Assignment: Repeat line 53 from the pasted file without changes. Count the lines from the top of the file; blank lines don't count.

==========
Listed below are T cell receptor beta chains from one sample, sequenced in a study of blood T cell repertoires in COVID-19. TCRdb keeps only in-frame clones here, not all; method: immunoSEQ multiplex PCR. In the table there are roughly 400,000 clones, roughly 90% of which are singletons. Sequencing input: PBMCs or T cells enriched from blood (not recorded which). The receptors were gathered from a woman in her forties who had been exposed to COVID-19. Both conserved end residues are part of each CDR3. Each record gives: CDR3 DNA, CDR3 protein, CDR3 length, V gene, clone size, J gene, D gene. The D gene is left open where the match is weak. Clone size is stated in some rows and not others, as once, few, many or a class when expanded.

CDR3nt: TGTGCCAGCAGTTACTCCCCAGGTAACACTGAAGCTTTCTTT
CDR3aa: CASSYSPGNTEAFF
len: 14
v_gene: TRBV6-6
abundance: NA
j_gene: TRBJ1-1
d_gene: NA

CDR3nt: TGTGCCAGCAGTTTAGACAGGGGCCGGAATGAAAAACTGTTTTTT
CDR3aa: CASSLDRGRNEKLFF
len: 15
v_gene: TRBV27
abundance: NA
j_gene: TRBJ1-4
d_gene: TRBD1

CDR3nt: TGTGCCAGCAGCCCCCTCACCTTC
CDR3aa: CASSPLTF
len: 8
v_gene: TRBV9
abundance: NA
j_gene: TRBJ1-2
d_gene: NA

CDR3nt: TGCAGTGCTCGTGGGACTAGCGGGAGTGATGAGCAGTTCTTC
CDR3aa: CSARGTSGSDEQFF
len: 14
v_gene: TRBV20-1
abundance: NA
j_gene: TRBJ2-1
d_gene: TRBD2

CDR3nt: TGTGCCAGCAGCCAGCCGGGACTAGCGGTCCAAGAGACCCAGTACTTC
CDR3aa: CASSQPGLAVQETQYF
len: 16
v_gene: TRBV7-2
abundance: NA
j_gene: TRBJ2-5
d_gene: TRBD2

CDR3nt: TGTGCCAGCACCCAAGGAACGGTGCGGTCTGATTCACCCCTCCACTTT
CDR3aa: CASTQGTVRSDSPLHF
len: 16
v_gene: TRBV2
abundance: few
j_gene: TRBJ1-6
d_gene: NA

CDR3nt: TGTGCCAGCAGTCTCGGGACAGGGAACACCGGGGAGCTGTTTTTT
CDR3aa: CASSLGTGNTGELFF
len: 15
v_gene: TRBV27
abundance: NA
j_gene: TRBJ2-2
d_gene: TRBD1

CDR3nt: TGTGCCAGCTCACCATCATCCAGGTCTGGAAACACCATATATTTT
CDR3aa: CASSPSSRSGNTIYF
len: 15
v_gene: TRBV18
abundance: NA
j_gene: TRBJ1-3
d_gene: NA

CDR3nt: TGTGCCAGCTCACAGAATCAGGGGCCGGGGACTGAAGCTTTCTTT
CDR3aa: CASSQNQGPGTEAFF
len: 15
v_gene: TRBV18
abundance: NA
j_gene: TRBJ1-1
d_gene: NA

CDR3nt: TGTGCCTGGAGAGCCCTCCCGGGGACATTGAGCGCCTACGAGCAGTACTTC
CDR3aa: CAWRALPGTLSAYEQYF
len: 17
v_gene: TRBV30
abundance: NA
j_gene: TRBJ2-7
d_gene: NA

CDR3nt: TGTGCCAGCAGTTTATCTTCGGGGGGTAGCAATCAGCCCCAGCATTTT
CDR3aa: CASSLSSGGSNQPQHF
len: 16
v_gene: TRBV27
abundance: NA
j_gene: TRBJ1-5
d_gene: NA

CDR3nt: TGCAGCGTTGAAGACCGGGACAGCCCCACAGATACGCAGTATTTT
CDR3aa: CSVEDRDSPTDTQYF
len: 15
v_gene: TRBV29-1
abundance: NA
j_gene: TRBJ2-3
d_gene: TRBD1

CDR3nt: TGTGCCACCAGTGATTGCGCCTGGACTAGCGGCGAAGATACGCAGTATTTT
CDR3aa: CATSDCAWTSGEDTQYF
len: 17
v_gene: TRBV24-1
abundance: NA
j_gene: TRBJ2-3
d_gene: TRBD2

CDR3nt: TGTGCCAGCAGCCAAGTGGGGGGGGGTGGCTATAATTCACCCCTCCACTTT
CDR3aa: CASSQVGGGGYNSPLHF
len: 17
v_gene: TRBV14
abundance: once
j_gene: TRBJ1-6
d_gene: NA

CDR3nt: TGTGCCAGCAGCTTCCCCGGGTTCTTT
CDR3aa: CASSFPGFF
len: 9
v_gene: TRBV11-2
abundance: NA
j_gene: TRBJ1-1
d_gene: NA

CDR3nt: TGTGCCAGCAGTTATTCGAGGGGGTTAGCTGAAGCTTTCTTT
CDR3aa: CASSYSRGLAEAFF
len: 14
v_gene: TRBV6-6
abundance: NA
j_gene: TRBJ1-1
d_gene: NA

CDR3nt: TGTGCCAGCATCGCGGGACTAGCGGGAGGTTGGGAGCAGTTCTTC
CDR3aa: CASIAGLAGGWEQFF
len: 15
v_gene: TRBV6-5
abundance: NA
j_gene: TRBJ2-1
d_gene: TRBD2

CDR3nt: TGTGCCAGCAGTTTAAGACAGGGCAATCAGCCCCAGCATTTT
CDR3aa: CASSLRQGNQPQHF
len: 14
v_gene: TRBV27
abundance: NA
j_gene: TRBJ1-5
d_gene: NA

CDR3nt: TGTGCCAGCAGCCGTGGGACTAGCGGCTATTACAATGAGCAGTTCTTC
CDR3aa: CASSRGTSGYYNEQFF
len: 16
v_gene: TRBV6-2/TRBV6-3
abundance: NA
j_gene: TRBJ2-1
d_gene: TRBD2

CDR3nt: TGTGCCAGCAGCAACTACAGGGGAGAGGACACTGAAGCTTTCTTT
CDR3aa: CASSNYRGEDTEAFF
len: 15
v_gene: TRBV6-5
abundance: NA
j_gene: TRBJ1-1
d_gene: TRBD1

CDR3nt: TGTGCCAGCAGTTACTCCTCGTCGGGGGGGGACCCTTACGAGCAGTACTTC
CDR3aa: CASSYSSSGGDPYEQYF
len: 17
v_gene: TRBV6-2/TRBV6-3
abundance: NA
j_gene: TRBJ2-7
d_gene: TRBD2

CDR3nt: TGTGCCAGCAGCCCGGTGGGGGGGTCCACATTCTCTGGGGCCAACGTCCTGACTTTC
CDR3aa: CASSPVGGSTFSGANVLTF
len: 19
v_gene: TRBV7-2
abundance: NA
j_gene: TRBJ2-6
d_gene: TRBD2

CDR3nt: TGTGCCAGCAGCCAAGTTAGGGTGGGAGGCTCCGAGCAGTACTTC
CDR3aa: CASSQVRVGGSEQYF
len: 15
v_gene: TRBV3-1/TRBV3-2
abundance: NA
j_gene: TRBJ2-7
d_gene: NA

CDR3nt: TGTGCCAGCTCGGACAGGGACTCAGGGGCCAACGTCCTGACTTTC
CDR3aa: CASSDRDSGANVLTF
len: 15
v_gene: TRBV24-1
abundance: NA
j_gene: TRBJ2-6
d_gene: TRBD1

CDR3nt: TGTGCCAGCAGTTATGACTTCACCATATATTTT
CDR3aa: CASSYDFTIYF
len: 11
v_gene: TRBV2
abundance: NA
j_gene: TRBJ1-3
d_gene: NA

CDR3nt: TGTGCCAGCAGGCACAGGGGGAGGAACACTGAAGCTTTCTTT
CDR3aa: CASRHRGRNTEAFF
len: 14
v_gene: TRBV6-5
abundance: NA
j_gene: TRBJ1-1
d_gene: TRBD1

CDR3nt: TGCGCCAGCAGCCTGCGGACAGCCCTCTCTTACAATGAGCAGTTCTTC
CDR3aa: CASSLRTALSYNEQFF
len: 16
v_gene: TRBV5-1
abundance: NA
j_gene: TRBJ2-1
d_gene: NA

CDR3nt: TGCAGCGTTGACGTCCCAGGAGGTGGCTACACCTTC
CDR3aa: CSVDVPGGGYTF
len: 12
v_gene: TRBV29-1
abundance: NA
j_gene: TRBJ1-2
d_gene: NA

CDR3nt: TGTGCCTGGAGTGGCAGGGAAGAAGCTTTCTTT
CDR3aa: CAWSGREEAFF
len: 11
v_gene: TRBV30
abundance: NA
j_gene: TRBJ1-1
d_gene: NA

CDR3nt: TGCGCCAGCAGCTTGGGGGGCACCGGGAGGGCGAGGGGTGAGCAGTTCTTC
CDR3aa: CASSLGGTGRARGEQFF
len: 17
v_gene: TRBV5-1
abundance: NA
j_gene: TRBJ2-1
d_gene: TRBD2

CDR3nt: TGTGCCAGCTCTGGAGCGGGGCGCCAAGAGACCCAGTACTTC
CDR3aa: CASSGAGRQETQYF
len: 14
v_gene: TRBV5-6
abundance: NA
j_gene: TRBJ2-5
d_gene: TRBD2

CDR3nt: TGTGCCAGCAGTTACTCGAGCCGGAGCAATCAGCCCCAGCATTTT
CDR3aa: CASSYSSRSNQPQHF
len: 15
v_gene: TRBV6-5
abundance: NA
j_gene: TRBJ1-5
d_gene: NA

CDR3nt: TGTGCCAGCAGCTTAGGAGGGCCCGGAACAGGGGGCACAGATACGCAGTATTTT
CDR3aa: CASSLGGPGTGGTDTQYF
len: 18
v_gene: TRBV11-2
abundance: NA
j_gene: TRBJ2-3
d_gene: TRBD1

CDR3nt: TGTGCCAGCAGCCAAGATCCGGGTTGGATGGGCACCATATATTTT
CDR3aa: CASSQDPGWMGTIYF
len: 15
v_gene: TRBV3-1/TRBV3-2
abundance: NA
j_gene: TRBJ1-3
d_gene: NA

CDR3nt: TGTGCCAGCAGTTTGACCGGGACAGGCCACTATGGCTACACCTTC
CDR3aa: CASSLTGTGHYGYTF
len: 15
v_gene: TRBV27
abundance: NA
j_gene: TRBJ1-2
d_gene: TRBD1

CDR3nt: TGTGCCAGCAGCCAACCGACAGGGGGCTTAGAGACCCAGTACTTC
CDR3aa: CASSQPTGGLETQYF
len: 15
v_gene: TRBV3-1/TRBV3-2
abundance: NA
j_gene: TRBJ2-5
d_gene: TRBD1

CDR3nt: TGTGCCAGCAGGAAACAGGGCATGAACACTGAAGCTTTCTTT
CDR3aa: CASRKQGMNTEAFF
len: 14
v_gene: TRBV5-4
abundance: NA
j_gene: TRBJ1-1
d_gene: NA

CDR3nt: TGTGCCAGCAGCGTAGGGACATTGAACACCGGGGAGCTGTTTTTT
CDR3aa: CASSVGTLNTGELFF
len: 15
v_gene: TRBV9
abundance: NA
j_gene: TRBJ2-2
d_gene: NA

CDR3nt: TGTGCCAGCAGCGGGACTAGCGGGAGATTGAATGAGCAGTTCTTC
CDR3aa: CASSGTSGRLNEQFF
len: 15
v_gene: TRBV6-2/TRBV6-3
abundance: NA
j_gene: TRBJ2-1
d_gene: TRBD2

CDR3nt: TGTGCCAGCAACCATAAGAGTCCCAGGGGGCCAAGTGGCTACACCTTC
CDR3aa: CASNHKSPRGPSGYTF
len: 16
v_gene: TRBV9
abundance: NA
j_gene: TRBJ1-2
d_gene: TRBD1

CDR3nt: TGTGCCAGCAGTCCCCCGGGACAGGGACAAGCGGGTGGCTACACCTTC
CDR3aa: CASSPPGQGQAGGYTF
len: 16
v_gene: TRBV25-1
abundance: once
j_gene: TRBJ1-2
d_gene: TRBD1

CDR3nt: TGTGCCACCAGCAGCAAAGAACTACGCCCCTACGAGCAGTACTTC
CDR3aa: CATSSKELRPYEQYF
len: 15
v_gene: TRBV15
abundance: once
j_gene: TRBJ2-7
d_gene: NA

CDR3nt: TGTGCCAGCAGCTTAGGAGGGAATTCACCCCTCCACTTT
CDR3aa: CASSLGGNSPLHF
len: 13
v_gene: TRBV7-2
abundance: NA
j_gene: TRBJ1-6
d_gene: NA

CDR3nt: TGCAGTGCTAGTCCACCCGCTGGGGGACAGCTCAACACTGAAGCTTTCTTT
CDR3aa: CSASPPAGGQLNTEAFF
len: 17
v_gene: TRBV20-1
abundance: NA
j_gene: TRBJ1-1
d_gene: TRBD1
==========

len: 15